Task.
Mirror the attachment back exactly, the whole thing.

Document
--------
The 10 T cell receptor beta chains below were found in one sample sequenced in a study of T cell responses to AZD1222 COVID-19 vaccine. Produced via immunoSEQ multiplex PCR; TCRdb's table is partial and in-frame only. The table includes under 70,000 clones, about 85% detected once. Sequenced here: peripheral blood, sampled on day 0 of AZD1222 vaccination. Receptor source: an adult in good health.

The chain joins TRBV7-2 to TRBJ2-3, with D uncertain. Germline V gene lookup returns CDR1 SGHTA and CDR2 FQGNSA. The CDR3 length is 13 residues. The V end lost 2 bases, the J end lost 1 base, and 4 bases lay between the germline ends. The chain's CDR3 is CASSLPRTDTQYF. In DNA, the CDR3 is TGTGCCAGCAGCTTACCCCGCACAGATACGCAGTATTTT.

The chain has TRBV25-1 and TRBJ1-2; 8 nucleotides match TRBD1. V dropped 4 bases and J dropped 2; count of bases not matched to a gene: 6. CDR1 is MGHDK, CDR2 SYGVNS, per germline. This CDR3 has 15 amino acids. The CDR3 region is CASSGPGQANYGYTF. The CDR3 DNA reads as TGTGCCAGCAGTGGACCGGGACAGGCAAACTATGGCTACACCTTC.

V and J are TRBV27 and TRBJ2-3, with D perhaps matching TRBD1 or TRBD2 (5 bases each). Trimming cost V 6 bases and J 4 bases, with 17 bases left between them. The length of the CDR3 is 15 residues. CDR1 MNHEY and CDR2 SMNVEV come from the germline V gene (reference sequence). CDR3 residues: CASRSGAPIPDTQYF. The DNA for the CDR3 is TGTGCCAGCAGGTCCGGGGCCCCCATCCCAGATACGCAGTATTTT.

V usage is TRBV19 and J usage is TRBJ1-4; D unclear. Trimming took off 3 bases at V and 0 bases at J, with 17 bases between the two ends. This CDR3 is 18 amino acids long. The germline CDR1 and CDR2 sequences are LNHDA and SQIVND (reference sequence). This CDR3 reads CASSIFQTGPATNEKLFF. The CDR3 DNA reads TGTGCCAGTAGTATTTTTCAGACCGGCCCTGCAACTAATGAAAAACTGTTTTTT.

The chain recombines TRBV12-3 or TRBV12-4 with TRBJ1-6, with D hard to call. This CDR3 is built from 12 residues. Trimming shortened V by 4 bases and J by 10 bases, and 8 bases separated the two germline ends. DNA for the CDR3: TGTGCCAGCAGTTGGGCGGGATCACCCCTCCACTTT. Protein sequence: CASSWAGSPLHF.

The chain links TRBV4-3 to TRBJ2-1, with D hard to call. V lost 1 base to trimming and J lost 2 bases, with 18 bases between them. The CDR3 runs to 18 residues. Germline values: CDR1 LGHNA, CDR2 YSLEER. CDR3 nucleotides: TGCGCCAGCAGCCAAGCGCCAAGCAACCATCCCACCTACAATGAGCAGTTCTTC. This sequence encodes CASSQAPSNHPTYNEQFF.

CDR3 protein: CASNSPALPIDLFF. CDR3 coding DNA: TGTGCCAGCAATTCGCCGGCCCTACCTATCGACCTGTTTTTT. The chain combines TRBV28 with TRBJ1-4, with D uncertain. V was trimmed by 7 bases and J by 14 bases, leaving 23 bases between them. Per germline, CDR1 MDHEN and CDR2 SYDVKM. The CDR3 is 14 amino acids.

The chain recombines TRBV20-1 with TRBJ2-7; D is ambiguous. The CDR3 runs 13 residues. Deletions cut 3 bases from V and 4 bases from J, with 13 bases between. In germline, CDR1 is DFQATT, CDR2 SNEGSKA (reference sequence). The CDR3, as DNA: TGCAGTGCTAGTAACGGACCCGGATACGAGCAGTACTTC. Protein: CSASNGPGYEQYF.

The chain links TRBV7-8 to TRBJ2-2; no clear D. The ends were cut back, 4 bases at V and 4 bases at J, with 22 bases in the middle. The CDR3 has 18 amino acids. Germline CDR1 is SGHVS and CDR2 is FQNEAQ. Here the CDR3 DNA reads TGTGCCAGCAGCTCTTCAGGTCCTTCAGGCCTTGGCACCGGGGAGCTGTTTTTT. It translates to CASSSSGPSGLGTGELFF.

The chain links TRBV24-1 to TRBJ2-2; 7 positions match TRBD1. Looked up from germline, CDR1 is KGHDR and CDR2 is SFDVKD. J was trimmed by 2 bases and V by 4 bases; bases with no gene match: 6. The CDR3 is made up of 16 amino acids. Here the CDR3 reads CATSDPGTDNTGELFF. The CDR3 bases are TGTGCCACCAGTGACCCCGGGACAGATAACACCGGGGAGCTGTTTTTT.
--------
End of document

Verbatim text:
The 10 T cell receptor beta chains below were found in one sample sequenced in a study of T cell responses to AZD1222 COVID-19 vaccine. Produced via immunoSEQ multiplex PCR; TCRdb's table is partial and in-frame only. The table includes under 70,000 clones, about 85% detected once. Sequenced here: peripheral blood, sampled on day 0 of AZD1222 vaccination. Receptor source: an adult in good health.

The chain joins TRBV7-2 to TRBJ2-3, with D uncertain. Germline V gene lookup returns CDR1 SGHTA and CDR2 FQGNSA. The CDR3 length is 13 residues. The V end lost 2 bases, the J end lost 1 base, and 4 bases lay between the germline ends. The chain's CDR3 is CASSLPRTDTQYF. In DNA, the CDR3 is TGTGCCAGCAGCTTACCCCGCACAGATACGCAGTATTTT.

The chain has TRBV25-1 and TRBJ1-2; 8 nucleotides match TRBD1. V dropped 4 bases and J dropped 2; count of bases not matched to a gene: 6. CDR1 is MGHDK, CDR2 SYGVNS, per germline. This CDR3 has 15 amino acids. The CDR3 region is CASSGPGQANYGYTF. The CDR3 DNA reads as TGTGCCAGCAGTGGACCGGGACAGGCAAACTATGGCTACACCTTC.

V and J are TRBV27 and TRBJ2-3, with D perhaps matching TRBD1 or TRBD2 (5 bases each). Trimming cost V 6 bases and J 4 bases, with 17 bases left between them. The length of the CDR3 is 15 residues. CDR1 MNHEY and CDR2 SMNVEV come from the germline V gene (reference sequence). CDR3 residues: CASRSGAPIPDTQYF. The DNA for the CDR3 is TGTGCCAGCAGGTCCGGGGCCCCCATCCCAGATACGCAGTATTTT.

V usage is TRBV19 and J usage is TRBJ1-4; D unclear. Trimming took off 3 bases at V and 0 bases at J, with 17 bases between the two ends. This CDR3 is 18 amino acids long. The germline CDR1 and CDR2 sequences are LNHDA and SQIVND (reference sequence). This CDR3 reads CASSIFQTGPATNEKLFF. The CDR3 DNA reads TGTGCCAGTAGTATTTTTCAGACCGGCCCTGCAACTAATGAAAAACTGTTTTTT.

The chain recombines TRBV12-3 or TRBV12-4 with TRBJ1-6, with D hard to call. This CDR3 is built from 12 residues. Trimming shortened V by 4 bases and J by 10 bases, and 8 bases separated the two germline ends. DNA for the CDR3: TGTGCCAGCAGTTGGGCGGGATCACCCCTCCACTTT. Protein sequence: CASSWAGSPLHF.

The chain links TRBV4-3 to TRBJ2-1, with D hard to call. V lost 1 base to trimming and J lost 2 bases, with 18 bases between them. The CDR3 runs to 18 residues. Germline values: CDR1 LGHNA, CDR2 YSLEER. CDR3 nucleotides: TGCGCCAGCAGCCAAGCGCCAAGCAACCATCCCACCTACAATGAGCAGTTCTTC. This sequence encodes CASSQAPSNHPTYNEQFF.

CDR3 protein: CASNSPALPIDLFF. CDR3 coding DNA: TGTGCCAGCAATTCGCCGGCCCTACCTATCGACCTGTTTTTT. The chain combines TRBV28 with TRBJ1-4, with D uncertain. V was trimmed by 7 bases and J by 14 bases, leaving 23 bases between them. Per germline, CDR1 MDHEN and CDR2 SYDVKM. The CDR3 is 14 amino acids.

The chain recombines TRBV20-1 with TRBJ2-7; D is ambiguous. The CDR3 runs 13 residues. Deletions cut 3 bases from V and 4 bases from J, with 13 bases between. In germline, CDR1 is DFQATT, CDR2 SNEGSKA (reference sequence). The CDR3, as DNA: TGCAGTGCTAGTAACGGACCCGGATACGAGCAGTACTTC. Protein: CSASNGPGYEQYF.

The chain links TRBV7-8 to TRBJ2-2; no clear D. The ends were cut back, 4 bases at V and 4 bases at J, with 22 bases in the middle. The CDR3 has 18 amino acids. Germline CDR1 is SGHVS and CDR2 is FQNEAQ. Here the CDR3 DNA reads TGTGCCAGCAGCTCTTCAGGTCCTTCAGGCCTTGGCACCGGGGAGCTGTTTTTT. It translates to CASSSSGPSGLGTGELFF.

The chain links TRBV24-1 to TRBJ2-2; 7 positions match TRBD1. Looked up from germline, CDR1 is KGHDR and CDR2 is SFDVKD. J was trimmed by 2 bases and V by 4 bases; bases with no gene match: 6. The CDR3 is made up of 16 amino acids. Here the CDR3 reads CATSDPGTDNTGELFF. The CDR3 bases are TGTGCCACCAGTGACCCCGGGACAGATAACACCGGGGAGCTGTTTTTT.